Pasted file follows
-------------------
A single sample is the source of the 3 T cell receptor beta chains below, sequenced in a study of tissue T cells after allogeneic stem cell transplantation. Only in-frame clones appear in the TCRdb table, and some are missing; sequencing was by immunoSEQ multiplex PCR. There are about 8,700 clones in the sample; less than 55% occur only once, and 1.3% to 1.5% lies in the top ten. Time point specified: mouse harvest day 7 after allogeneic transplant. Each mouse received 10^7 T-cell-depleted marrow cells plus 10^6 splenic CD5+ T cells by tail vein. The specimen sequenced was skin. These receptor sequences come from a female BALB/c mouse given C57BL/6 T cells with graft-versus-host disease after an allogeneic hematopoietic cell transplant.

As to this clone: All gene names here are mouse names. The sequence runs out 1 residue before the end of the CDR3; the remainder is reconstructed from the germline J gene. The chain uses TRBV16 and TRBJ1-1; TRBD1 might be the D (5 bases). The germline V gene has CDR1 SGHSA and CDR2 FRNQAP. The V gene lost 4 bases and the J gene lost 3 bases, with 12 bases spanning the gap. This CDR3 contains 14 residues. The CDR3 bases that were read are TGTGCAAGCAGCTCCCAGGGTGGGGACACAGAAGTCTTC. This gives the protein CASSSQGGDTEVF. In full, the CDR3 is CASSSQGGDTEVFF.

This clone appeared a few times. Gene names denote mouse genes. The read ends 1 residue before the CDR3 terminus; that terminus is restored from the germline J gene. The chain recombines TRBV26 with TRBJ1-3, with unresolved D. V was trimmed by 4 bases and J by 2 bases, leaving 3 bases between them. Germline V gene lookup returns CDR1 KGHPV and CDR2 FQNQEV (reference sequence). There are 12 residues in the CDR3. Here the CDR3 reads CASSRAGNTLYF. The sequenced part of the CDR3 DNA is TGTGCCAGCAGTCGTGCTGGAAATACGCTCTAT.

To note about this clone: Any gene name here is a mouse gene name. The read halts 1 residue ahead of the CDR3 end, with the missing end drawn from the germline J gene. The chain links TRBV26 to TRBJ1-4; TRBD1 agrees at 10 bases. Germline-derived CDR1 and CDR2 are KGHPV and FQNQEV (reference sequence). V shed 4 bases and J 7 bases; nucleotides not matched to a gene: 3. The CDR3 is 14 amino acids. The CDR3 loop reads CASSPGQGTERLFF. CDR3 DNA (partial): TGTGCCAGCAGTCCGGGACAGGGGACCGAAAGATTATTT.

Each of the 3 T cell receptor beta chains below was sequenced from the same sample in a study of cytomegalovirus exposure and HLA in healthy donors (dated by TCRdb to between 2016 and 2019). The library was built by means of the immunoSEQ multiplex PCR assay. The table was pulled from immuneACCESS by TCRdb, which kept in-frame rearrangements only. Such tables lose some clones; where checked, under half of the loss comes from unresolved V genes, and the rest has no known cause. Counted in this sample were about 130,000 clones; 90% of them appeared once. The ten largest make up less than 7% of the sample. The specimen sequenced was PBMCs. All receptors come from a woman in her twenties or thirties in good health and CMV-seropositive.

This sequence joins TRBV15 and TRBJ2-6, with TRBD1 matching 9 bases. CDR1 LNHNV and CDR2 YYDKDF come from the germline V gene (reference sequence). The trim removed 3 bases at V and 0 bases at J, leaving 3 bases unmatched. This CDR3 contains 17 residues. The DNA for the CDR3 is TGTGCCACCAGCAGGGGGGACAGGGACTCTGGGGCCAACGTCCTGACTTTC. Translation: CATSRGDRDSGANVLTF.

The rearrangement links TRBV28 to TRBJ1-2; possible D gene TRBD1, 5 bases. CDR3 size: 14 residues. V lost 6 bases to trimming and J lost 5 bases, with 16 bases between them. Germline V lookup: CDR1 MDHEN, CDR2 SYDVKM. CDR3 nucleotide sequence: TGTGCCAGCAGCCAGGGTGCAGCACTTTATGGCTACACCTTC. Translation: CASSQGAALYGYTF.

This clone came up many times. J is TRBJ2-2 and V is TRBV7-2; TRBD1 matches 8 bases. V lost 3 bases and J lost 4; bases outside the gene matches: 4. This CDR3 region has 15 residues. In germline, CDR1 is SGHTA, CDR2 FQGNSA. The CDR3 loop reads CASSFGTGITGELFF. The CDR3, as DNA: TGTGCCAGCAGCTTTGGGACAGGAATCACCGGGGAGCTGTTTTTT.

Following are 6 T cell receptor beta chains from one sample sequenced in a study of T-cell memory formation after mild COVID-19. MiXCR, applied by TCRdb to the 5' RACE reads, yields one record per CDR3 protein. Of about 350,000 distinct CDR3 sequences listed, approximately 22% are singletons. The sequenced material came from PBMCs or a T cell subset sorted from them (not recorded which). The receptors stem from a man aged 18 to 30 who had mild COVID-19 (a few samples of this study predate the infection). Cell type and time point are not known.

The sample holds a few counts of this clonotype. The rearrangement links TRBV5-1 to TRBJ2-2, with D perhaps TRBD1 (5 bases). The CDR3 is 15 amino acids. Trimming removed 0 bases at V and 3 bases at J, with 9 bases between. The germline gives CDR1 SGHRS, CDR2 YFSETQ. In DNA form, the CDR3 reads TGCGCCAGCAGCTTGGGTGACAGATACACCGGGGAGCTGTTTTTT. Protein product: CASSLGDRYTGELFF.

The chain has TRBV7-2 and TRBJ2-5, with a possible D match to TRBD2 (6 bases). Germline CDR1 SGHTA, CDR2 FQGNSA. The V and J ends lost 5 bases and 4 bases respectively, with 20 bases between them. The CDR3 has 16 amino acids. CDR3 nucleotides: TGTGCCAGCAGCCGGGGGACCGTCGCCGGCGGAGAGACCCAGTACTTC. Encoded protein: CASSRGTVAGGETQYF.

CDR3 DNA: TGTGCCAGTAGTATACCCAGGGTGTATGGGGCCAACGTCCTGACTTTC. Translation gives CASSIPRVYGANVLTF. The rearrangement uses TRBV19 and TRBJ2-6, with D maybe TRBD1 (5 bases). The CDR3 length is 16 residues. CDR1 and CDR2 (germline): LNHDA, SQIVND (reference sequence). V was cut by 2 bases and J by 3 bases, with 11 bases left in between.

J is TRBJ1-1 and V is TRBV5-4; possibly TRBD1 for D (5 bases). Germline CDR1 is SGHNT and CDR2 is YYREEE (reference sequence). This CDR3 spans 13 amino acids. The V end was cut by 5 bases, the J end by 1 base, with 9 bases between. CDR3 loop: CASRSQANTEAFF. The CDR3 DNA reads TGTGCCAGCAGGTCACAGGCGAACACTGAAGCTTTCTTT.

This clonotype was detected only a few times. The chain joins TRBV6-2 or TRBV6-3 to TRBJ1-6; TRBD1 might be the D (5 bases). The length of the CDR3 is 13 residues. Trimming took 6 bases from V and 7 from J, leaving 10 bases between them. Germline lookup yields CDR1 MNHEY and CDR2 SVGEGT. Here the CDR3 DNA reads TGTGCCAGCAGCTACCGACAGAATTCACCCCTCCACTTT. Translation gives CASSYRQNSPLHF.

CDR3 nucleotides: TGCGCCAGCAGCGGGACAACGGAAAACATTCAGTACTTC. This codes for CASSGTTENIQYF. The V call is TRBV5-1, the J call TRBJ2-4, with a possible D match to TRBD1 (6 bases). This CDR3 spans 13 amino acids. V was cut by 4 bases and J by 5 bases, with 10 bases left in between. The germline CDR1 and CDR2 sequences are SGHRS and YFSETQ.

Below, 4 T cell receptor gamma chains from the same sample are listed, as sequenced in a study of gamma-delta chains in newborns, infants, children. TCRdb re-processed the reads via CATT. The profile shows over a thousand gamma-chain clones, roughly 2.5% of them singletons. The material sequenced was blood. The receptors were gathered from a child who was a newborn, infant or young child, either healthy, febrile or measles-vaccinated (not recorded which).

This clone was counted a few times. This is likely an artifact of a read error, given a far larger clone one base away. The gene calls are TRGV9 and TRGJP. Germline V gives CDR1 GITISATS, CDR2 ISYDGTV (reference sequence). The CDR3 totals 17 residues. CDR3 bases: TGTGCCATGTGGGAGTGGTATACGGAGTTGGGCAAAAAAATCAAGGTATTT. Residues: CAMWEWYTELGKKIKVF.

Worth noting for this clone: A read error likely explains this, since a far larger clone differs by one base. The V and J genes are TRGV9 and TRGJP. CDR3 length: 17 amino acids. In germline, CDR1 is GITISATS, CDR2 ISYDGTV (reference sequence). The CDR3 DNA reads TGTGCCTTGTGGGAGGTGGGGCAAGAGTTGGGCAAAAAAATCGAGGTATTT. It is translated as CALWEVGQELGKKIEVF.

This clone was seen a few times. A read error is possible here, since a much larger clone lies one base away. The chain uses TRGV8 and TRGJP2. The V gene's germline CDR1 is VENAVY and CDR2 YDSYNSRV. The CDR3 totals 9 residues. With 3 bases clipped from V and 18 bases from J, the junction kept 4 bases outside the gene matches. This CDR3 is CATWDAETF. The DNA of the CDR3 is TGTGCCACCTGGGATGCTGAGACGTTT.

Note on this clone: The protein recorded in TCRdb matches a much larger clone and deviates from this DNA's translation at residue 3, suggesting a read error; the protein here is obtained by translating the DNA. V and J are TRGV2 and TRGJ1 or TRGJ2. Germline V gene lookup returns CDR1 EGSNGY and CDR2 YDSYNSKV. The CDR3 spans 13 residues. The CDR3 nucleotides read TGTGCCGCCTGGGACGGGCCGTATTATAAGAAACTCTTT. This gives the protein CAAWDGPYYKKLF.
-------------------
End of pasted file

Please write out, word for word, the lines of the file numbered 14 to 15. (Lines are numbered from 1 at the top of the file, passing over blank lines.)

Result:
This clonotype was detected only a few times. The chain joins TRBV6-2 or TRBV6-3 to TRBJ1-6; TRBD1 might be the D (5 bases). The length of the CDR3 is 13 residues. Trimming took 6 bases from V and 7 from J, leaving 10 bases between them. Germline lookup yields CDR1 MNHEY and CDR2 SVGEGT. Here the CDR3 DNA reads TGTGCCAGCAGCTACCGACAGAATTCACCCCTCCACTTT. Translation gives CASSYRQNSPLHF.

CDR3 nucleotides: TGCGCCAGCAGCGGGACAACGGAAAACATTCAGTACTTC. This codes for CASSGTTENIQYF. The V call is TRBV5-1, the J call TRBJ2-4, with a possible D match to TRBD1 (6 bases). This CDR3 spans 13 amino acids. V was cut by 4 bases and J by 5 bases, with 10 bases left in between. The germline CDR1 and CDR2 sequences are SGHRS and YFSETQ.